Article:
Watch commissioners outline their diversity strategies


Jo Street


Piers Wenger


Sarah Asante


Kate Phillips

Specialist factual

Tom McDonald


Content’s expectations from suppliers

The BBC will:

  • Only work with content makers who have a diversity and inclusion policy in place
  • Encourage all content makers to bring these policies to life and actively engage in shaping and changing the culture, recruitment and working practices within their companies
  • Require all content makers comply with current anti-discrimination and data protection legislation
  • Expect all content makers to adhere to the BBC Content diversity and inclusion commissioning guidelines
  • Expect all content makers to come with ideas that have already built diversity, representation and inclusion into their development
  • Expect all content makers to engage in a dialogue about representation, portrayal and diversity, both on and off air
  • Ask that an identified individual within each production company be responsible for delivering against the agreed diversity objectives
  • Expect all producers to demonstrate their compliance with the guidelines and the commissioning specification agreement
  • Require all producers  to comply by the agreed approach and delivery and let us know of any changes as a priority
  • Offer support and guidance as necessary and share best practice


The diversity and inclusion development fund

What is the diversity and inclusion development fund?

We recognise that realising diversity ambitions occasionally needs additional support and that’s why we’ve ring-fenced funding to help. 

The £2.1million diversity and inclusion development fund is ring-fenced development spend across the genres (factual, daytime, drama, entertainment and comedy).

The main objective of the fund is to develop and accelerate projects with diverse content or talent attached that are not ready for commission and need exceptional extra support.  The fund is also a practical resource to help meet the BBC’s off-screen and on-screen portrayal targets by developing diverse talent (presenters, actors, comics, writers and production staff) through targeted initiatives/programmes.

The fund can also support the development of off-screen talent, including writers, actors, presenters and contributors, through targeted initiatives, particularly on returning brands 

Criteria for fund allocation
  • The diversity and inclusion development fund allows each genre to tackle areas of on screen under-representation to support specific projects and actions which go above and beyond normal development and production costs.
  • It can be used to support ideas with BAME and disability stories and content that requires extra development or research.
  • It can also be used to increase and develop disabled and BAME on-screen talent, including casting, training and support during the production process.
How to access the fund

There is no separate or formal application process for the fund and allocation will be discussed as part of the diversity conversation between supplier and commissioner during the normal commissioning process.

To aid allocation the BBC would like producers to include information in their proposals about why additional funding is needed that would accelerate the diversity of the programme idea.  If agreed, the fund can then be allocated to a project by a commissioner.

Who decides on the allocation of funds?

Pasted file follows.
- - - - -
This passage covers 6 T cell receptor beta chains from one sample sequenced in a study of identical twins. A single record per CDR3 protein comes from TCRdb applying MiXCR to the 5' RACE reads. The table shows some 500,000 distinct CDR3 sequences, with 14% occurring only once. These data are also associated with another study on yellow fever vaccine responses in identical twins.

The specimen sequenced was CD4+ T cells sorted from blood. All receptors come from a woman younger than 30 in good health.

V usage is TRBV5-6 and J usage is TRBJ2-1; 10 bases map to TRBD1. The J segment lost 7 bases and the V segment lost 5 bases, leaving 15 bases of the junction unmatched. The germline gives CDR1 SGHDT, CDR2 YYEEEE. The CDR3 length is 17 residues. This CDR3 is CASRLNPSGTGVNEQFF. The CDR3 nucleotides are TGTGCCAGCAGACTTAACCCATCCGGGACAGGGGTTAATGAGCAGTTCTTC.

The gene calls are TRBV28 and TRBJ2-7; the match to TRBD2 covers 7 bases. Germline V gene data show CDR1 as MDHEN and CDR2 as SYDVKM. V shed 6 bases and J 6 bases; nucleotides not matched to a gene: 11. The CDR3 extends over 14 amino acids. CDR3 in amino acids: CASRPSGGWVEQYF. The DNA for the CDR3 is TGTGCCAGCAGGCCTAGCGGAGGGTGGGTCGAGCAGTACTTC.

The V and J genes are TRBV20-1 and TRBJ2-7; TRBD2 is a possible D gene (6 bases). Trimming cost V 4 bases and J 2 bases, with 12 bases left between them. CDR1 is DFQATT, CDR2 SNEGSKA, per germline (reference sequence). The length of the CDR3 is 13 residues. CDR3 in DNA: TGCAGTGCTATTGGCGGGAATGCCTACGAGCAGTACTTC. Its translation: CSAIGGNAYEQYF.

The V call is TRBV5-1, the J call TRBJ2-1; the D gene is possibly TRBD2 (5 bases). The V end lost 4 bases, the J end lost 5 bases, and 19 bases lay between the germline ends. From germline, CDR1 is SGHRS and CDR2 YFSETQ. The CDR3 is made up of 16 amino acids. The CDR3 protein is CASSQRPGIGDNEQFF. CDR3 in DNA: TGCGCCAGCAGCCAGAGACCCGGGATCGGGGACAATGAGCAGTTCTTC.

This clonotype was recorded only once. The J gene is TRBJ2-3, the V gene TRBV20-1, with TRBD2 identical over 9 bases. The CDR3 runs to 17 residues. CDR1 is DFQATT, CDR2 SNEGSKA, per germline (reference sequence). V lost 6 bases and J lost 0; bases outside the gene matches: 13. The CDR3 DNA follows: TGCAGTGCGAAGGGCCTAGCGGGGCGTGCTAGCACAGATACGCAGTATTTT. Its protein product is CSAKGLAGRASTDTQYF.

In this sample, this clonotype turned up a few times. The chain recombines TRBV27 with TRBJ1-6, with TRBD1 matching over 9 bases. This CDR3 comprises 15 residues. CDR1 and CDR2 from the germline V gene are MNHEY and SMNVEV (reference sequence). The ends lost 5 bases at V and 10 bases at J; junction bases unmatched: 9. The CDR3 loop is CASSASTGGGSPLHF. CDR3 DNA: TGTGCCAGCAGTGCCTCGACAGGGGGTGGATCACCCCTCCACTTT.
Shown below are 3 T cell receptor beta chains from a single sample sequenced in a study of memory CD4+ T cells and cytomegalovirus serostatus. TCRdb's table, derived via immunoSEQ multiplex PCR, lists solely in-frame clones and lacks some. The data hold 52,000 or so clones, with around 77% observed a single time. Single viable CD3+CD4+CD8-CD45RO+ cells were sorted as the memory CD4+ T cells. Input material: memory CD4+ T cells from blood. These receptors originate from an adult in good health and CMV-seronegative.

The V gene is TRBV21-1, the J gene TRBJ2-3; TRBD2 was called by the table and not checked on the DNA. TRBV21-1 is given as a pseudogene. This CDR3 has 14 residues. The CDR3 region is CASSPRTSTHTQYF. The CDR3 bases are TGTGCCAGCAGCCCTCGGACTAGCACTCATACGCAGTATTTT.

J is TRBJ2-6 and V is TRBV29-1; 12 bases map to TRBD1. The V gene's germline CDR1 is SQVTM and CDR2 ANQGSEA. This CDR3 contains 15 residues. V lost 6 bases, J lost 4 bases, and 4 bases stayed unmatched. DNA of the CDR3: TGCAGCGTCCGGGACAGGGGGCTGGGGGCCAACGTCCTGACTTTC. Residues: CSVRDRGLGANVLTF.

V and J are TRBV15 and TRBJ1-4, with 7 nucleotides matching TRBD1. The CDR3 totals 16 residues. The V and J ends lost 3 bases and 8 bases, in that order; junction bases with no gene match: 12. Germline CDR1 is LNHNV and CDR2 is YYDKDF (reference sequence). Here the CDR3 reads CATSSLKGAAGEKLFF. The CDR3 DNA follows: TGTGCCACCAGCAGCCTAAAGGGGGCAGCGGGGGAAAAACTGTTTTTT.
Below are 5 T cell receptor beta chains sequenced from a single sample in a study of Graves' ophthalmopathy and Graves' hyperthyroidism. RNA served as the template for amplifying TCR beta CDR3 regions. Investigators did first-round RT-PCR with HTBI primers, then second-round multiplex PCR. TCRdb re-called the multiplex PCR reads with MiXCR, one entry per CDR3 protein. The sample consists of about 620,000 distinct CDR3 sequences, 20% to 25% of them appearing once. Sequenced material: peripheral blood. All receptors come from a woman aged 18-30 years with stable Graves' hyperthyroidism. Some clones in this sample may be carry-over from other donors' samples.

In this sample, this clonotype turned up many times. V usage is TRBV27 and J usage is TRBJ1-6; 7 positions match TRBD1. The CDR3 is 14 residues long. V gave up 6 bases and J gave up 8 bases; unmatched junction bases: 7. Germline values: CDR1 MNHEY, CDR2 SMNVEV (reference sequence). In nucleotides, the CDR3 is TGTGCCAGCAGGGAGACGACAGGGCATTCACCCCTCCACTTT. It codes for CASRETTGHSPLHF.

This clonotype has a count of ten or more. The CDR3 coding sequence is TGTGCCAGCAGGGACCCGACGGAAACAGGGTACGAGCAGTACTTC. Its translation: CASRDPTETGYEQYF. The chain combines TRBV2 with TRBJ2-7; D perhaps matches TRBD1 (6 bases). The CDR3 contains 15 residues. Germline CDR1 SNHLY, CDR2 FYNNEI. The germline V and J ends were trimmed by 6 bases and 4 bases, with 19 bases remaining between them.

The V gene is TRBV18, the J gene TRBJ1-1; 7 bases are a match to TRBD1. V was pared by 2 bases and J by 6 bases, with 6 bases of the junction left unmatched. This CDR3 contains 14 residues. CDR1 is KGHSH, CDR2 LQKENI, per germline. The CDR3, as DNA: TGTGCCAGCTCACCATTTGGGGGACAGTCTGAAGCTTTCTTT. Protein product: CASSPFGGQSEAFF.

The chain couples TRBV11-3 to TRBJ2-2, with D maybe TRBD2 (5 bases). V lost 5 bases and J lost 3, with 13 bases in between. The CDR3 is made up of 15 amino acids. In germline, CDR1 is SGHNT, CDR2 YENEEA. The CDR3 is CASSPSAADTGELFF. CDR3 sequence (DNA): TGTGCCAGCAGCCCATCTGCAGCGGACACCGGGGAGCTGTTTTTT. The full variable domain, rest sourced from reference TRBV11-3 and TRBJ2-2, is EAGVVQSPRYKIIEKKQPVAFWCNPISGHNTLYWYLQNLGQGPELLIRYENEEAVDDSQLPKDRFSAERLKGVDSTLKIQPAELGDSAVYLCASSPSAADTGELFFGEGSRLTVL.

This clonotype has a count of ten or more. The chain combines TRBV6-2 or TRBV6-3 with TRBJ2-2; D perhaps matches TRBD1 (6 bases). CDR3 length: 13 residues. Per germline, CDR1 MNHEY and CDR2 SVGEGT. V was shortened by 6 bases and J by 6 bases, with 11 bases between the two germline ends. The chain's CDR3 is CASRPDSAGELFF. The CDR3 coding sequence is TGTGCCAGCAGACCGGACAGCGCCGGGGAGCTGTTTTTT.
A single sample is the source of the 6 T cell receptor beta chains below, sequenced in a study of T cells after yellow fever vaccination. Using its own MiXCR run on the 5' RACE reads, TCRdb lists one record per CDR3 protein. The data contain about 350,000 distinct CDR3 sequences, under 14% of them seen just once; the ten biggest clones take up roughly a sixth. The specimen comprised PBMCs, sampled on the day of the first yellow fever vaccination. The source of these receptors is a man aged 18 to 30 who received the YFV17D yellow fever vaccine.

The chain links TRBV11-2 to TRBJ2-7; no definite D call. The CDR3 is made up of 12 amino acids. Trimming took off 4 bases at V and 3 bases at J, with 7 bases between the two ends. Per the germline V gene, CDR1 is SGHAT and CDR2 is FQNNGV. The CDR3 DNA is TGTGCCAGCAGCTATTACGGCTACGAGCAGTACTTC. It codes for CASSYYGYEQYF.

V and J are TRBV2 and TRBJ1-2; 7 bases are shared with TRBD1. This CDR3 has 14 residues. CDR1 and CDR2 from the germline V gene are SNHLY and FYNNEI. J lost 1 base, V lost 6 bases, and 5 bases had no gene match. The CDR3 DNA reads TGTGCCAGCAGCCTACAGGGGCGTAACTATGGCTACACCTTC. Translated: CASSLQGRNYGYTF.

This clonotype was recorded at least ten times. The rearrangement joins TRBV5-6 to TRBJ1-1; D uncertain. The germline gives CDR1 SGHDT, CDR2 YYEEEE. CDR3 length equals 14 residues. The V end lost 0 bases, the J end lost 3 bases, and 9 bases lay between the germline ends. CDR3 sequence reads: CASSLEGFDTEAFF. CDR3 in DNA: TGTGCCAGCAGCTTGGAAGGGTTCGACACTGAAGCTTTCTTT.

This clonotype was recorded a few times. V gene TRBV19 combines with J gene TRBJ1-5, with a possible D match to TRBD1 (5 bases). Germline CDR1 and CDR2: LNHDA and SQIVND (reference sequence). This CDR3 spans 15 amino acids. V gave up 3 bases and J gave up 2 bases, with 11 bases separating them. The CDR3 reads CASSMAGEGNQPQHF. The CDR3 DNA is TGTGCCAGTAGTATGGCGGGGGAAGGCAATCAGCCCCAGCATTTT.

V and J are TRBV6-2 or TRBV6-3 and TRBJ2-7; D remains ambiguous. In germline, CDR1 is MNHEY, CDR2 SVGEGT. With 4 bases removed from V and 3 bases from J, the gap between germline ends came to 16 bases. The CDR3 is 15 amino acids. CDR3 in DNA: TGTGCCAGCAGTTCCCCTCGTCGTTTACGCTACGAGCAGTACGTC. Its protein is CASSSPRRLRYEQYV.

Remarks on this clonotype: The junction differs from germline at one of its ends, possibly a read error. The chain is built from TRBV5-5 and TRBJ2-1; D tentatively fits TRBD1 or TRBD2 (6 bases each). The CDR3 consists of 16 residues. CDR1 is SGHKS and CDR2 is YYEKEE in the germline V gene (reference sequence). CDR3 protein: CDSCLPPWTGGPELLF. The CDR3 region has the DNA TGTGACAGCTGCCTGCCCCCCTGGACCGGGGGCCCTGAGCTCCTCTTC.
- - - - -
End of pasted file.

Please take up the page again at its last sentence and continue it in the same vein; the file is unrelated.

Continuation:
The decision lies with the head of each genre/sub-genre, with guidance from and discussion with BBC’s diversity specialist. It’s important that the fund is allocated to a range of ideas, genres and talent as we aim to use it to maximise diversity across the breadth of our content.

When is the fund available?

Funding is available on a rolling basis via the genre commissioning teams.

For more information about the fund, please get in touch with the relevant BBC business affairs contact.



Our three priorities for disability portrayal are:

Talent:  Identifying and nurturing disabled talent, especially on screen, to develop a pool of established faces in the heart of BBC schedules.

Normalisation: a higher level of incidental inclusion such that a disabled presenter, actor, contributor or game show contestant becomes unremarkable.

Innovation in disability content: unpredictable storytelling, formats that have scale and impact.  

The best programme makers see disability as a creative opportunity, adding value for their audience.

Recent examples include:

  • Paralympian Jonnie Peacock partnering with Oti Mabuse on Strictly Come Dancing
  • An all disabled presenter and reporter line up for the Invictus Games
  • Chris Packham: Asperger’s and Me gave an insight into the world of the broadcaster and naturalist.
  • The A Word's return for a second series had a real impact on audiences’ perceptions of autism, broadening its reach to include major storylines for two young actors with disabilities and the return of Ralph (who has down’s syndrome) for a bigger role along with the introduction of a new teenage character with autism.

There is much to celebrate, but more to be done.


We want to deploy disabled talent not just when relevant to the content but also where disability is not the story, allowing disabled presenters to work across any subject area and disabled actors to play any role, not just those with a disability storyline.

Great disabled talent is simply great talent. A disabled presenter or actor might make us more familiar with disability, perhaps bring a different or surprising perspective to the programme, but the bigger breakthrough comes when the presenter’s or actor’s disability is irrelevant to the subject matter.

The steps we are taking to realise these ambitions include: